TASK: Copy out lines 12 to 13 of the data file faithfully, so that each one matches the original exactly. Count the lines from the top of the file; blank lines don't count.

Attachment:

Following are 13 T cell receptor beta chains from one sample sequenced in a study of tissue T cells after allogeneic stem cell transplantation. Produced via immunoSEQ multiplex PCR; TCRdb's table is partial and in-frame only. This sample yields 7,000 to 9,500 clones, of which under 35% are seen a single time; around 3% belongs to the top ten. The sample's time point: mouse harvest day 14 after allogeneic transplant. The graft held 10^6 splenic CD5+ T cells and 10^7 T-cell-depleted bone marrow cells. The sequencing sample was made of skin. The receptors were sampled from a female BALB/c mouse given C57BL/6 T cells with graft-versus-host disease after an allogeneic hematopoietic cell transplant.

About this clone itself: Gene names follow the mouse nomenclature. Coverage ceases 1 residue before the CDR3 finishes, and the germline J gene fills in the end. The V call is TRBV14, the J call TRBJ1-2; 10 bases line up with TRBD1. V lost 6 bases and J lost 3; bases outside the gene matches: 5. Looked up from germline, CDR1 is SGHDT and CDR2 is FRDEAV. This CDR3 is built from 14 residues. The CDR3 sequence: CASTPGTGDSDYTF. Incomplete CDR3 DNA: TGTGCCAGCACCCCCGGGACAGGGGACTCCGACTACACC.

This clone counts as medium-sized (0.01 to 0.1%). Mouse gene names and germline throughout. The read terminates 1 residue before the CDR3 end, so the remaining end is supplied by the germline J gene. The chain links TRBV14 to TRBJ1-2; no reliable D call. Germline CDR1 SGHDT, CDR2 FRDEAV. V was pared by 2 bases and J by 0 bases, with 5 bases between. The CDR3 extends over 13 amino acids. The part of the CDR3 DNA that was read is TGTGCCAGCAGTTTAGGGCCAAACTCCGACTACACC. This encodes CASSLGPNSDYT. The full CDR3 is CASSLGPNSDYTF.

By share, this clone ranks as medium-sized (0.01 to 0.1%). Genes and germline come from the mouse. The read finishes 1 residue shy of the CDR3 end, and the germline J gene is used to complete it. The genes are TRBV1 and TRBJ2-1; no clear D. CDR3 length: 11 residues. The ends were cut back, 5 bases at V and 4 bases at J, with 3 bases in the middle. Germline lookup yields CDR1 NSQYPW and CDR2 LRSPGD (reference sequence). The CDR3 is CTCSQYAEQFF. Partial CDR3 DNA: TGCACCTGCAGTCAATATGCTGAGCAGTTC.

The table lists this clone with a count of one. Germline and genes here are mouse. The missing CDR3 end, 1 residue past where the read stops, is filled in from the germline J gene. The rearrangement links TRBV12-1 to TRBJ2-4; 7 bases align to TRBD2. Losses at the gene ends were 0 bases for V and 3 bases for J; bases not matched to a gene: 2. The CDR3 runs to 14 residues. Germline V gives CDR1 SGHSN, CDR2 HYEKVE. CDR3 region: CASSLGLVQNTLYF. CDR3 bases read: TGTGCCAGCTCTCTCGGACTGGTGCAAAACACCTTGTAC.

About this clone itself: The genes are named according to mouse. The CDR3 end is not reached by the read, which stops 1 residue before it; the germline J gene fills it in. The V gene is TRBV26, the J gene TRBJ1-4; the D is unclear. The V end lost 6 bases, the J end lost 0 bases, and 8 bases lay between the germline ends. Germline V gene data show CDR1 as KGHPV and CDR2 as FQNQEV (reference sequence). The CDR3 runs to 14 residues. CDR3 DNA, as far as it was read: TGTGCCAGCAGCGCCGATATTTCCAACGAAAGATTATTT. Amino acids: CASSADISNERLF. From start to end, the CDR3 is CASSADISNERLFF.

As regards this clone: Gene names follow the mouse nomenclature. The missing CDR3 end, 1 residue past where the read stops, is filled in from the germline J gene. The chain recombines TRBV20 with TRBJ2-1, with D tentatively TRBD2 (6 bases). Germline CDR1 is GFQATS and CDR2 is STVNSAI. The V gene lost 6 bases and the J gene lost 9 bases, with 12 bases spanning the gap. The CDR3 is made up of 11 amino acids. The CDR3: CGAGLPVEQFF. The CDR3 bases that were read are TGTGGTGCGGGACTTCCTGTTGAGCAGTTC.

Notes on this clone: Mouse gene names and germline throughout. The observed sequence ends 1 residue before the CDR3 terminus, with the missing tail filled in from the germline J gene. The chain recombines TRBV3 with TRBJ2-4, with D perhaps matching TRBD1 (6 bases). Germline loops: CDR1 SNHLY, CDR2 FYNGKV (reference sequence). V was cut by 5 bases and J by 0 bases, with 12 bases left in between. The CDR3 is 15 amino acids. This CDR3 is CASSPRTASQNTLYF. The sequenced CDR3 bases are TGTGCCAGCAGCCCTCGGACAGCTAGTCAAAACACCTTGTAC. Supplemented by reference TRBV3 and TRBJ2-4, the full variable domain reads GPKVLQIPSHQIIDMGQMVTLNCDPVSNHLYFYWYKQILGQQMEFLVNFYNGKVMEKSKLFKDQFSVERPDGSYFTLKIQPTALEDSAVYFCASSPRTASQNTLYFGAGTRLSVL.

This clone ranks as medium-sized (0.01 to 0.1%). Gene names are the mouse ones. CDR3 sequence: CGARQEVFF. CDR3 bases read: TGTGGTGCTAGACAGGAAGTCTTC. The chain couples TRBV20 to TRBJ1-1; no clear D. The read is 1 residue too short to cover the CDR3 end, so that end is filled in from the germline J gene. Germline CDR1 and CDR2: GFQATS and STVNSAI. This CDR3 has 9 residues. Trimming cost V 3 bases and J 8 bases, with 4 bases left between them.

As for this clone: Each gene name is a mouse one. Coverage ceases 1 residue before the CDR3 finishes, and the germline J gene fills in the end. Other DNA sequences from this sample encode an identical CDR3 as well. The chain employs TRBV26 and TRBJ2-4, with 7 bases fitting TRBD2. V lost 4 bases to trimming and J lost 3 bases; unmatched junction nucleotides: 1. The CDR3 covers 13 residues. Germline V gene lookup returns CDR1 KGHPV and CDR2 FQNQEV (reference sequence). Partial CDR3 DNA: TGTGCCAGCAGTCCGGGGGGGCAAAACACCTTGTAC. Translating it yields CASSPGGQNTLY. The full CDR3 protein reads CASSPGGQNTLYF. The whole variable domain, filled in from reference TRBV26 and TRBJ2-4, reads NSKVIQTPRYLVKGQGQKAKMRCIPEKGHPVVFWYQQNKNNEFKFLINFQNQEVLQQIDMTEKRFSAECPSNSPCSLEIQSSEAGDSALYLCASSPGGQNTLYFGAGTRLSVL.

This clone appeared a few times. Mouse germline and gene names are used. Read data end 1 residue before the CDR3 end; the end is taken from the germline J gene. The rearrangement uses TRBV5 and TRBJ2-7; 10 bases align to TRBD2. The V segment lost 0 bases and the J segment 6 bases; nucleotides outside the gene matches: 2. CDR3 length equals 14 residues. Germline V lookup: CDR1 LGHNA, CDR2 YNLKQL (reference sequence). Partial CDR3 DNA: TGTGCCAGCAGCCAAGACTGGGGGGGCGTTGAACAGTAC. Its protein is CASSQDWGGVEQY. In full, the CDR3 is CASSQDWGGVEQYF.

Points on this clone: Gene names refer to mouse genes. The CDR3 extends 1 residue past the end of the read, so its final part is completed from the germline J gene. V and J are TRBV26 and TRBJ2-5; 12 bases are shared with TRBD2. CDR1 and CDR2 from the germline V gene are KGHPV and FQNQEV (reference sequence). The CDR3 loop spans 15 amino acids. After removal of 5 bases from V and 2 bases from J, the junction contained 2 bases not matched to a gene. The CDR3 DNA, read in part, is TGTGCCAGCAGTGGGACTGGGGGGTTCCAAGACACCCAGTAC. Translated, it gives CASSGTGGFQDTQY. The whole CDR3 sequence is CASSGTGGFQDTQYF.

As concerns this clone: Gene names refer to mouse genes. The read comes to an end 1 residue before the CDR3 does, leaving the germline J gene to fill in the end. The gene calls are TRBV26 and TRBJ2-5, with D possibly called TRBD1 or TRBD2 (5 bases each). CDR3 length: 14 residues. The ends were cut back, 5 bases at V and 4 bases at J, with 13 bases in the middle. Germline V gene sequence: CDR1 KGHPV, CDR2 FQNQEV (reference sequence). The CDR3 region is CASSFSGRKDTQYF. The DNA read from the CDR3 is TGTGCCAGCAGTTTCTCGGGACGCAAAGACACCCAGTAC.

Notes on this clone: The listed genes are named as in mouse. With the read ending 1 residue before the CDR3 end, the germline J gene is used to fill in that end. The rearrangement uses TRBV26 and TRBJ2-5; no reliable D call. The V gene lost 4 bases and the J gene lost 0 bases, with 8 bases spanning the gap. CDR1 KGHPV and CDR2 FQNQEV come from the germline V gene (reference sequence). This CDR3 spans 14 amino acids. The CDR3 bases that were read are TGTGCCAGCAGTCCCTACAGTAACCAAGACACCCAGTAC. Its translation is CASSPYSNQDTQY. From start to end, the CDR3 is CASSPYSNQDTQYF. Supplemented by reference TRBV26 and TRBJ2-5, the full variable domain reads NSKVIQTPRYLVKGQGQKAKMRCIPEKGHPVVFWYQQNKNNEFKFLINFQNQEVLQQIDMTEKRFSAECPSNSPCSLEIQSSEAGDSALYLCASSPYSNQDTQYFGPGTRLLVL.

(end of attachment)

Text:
Points on this clone: Gene names refer to mouse genes. The CDR3 extends 1 residue past the end of the read, so its final part is completed from the germline J gene. V and J are TRBV26 and TRBJ2-5; 12 bases are shared with TRBD2. CDR1 and CDR2 from the germline V gene are KGHPV and FQNQEV (reference sequence). The CDR3 loop spans 15 amino acids. After removal of 5 bases from V and 2 bases from J, the junction contained 2 bases not matched to a gene. The CDR3 DNA, read in part, is TGTGCCAGCAGTGGGACTGGGGGGTTCCAAGACACCCAGTAC. Translated, it gives CASSGTGGFQDTQY. The whole CDR3 sequence is CASSGTGGFQDTQYF.

As concerns this clone: Gene names refer to mouse genes. The read comes to an end 1 residue before the CDR3 does, leaving the germline J gene to fill in the end. The gene calls are TRBV26 and TRBJ2-5, with D possibly called TRBD1 or TRBD2 (5 bases each). CDR3 length: 14 residues. The ends were cut back, 5 bases at V and 4 bases at J, with 13 bases in the middle. Germline V gene sequence: CDR1 KGHPV, CDR2 FQNQEV (reference sequence). The CDR3 region is CASSFSGRKDTQYF. The DNA read from the CDR3 is TGTGCCAGCAGTTTCTCGGGACGCAAAGACACCCAGTAC.